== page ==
Ask: Building Consent Culture

(1 customer review)


Violating consent isn’t limited to sexual relationships, and our discussions around consent shouldn’t be, either.

To resist rape culture, we need a consent culture—and one that is more than just reactionary. Left confined to intimate spaces, consent will atrophy as theory that is never put into practice. The multi-layered power disparities of today’s world require a response sensitive to a wide range of lived experiences.

In Ask, Kitty Stryker assembles a retinue of writers, journalists, and activists to examine how a cultural politic centered on consent can empower us outside the bedroom, whether it’s at the doctor’s office, interacting with law enforcement, or calling out financial abuse within radical communities.

More than a collection of essays, Ask is a testimony and guide on the role that negated consent plays in our lives, examining how we can take those first steps to reclaim it from institutionalized power.



224 Pages

Kitty Stryker is a writer, activist, and authority on developing a consent culture in alternative communities. She is the founder of This domain is a hub for LGBT, kinky, and polyamorous folks looking for a sexcritical approach to relationships. Kitty also cofounded the artsy sexy party Kinky Salon London, as well as creating the award-winning Ladies High Tea & Pornography Society. She also created the San Francisco–based kink party Whippersnappers, and acted as head of cosplay for queer gaming convention GaymerX. Kitty tours internationally, speaking at universities and conferences about feminism, sex work, body positivity, queer politics, and more. She lives in Oakland, California, with her wife, boyfriend, and two cats, Foucault and Nietzsche.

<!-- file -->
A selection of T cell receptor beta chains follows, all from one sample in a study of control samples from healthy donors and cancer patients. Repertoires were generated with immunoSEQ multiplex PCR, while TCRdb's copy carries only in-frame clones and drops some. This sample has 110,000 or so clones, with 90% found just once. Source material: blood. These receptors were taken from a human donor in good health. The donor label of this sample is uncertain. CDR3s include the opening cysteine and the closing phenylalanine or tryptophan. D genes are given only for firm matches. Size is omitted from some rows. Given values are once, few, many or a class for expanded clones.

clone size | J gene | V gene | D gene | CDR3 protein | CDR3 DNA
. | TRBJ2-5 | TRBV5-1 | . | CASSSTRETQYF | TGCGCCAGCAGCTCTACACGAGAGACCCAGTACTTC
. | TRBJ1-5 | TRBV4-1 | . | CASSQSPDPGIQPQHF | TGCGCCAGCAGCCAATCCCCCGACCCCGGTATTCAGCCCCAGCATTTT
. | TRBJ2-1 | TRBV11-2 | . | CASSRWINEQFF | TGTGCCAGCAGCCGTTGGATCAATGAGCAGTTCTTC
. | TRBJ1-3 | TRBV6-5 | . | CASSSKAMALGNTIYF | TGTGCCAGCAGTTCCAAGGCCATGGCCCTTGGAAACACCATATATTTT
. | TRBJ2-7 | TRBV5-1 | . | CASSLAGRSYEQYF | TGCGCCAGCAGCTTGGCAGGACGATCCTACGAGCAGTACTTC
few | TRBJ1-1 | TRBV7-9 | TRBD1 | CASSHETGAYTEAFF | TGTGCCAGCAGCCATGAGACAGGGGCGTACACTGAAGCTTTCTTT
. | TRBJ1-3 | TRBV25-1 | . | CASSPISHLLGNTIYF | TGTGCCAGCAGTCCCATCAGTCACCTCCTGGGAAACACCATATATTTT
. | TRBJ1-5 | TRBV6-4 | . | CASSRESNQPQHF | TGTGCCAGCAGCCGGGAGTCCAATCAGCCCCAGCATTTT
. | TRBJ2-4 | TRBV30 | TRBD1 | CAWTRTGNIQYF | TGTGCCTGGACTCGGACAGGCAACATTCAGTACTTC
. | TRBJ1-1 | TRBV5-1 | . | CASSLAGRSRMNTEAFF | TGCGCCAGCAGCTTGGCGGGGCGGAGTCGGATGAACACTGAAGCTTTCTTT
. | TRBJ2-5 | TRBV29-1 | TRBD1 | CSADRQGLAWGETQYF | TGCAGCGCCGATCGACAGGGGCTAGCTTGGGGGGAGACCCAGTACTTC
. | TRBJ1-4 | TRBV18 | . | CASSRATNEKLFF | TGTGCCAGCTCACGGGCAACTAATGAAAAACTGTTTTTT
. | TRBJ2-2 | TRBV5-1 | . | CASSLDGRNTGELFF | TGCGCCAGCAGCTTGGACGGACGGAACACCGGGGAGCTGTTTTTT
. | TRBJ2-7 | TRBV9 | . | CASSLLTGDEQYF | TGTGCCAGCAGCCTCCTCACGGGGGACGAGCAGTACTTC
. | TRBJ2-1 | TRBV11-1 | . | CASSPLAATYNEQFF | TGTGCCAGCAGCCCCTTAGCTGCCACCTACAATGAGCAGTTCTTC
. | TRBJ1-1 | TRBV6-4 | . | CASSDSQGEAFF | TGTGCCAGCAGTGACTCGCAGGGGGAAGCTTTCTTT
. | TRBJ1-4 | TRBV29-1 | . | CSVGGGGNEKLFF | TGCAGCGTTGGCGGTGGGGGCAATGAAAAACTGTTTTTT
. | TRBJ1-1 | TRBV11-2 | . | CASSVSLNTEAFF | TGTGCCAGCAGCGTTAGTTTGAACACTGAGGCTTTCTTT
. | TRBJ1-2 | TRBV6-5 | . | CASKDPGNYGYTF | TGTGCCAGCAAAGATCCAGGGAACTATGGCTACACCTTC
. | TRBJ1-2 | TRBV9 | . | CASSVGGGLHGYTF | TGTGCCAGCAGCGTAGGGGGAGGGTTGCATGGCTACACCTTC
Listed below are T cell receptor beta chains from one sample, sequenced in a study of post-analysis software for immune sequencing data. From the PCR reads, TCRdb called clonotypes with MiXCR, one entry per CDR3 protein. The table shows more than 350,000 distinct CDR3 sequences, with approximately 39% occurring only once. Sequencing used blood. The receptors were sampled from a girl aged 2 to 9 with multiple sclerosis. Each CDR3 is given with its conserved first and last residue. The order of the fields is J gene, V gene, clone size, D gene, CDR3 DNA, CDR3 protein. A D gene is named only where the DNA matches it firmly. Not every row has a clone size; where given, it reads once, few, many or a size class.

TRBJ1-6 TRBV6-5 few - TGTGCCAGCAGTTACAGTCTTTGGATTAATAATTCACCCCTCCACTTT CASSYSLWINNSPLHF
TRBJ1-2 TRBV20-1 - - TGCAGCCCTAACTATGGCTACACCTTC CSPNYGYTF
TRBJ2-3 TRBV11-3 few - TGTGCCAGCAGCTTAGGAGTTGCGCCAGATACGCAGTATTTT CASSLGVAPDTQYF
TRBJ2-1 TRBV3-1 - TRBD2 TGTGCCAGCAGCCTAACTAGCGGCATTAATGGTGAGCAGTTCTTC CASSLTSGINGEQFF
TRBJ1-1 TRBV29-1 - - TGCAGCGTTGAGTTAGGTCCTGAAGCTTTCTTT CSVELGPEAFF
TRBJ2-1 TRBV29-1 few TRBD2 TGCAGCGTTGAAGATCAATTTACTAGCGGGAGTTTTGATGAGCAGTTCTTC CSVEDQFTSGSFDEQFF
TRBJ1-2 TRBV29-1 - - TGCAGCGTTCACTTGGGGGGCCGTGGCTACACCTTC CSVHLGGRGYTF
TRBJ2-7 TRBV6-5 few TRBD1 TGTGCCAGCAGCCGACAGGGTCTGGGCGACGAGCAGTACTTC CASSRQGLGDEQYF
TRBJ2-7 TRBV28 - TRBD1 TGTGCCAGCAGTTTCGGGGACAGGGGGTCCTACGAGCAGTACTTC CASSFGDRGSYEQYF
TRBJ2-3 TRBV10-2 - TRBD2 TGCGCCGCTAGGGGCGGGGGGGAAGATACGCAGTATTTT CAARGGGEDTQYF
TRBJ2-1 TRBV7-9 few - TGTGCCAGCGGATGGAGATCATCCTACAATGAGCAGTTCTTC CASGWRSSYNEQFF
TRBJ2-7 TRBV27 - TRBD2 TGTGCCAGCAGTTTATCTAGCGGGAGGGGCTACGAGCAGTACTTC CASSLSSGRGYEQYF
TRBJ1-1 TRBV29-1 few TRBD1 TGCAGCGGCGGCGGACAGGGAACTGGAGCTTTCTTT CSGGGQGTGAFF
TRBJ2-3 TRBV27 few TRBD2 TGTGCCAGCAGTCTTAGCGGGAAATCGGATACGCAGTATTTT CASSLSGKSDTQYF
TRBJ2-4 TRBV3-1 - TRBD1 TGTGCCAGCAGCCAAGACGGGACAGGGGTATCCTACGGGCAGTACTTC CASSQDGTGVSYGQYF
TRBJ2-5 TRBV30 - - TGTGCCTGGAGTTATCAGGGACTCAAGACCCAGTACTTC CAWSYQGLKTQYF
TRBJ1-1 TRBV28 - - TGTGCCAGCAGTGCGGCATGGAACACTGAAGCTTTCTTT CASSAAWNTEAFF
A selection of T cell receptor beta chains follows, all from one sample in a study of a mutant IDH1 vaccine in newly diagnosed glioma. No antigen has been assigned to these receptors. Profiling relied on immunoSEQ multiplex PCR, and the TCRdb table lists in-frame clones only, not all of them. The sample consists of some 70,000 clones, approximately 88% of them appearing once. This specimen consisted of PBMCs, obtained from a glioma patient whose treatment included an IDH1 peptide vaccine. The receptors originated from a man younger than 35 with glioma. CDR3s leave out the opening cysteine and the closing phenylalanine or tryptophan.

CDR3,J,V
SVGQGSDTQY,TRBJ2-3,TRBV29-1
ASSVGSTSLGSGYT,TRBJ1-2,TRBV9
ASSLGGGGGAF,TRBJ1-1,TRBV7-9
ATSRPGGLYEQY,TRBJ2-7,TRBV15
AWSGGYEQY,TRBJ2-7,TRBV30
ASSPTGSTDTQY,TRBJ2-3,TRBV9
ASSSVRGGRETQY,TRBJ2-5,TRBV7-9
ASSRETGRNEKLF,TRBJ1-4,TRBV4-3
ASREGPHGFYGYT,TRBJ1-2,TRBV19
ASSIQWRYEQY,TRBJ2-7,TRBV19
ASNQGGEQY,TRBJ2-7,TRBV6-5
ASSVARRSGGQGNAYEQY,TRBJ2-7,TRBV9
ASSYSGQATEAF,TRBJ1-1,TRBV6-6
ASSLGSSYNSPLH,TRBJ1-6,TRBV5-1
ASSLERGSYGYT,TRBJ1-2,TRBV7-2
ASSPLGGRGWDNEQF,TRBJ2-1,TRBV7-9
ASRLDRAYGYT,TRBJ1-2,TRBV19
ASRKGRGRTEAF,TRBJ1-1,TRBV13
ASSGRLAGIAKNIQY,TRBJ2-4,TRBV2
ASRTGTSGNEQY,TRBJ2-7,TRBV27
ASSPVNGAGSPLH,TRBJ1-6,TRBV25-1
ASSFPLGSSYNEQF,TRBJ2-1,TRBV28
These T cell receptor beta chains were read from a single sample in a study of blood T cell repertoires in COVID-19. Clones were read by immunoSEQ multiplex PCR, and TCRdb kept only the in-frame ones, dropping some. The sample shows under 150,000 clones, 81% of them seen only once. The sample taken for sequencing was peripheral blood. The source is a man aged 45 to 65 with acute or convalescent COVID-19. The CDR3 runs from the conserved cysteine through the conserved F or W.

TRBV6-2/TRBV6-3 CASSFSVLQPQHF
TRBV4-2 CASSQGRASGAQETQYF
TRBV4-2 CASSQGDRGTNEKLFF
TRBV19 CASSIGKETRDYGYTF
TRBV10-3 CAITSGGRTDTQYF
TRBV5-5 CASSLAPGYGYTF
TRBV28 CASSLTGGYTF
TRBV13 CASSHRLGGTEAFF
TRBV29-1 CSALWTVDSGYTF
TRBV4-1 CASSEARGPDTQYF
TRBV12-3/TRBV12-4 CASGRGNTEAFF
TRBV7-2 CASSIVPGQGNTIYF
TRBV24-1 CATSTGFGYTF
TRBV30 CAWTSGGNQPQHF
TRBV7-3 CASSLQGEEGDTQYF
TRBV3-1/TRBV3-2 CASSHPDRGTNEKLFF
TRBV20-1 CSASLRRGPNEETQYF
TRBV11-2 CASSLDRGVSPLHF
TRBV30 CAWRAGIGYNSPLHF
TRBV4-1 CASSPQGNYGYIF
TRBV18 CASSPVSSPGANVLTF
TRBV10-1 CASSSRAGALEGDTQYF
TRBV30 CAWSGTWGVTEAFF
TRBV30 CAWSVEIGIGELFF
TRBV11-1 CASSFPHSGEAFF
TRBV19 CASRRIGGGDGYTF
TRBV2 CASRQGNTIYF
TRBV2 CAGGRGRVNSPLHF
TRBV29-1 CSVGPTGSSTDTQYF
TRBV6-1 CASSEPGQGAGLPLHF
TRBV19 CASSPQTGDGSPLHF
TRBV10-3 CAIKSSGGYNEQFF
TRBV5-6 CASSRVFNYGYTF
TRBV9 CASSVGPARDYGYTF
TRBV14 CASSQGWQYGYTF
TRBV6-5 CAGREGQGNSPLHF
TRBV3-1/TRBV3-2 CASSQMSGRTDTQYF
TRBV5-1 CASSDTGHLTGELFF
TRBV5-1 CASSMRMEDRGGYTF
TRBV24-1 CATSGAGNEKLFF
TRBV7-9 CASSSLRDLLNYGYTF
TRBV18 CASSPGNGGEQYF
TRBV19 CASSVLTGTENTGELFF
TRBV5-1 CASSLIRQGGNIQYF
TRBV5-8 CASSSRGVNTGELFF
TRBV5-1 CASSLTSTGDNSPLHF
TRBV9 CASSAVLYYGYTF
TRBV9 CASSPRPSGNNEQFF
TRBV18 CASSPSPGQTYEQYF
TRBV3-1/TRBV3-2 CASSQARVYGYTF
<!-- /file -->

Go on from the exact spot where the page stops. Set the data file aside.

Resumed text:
Additional information

Weight 13 oz

1 review for Ask: Building Consent Culture

  1. Avatar of Jackie


    This book absolutely blew my mind! I usually think of Consent as a sexual act, but this book encouraged me to rethink my understanding of consent and apply it to all aspects of life. I loved that it was full of diverse voices with diverse experiences, and was extremely thought-provoking throughout. The fact that it’s broken up into sections, and then short personal essays within each section, makes it easy to read, even as it introduces complex concepts. Absolutely widened my understanding of consent, and opened my eyes to new ways to support and respect the autonomy of the others I interact with, whether in my relationships or simply in my day-to-day life.

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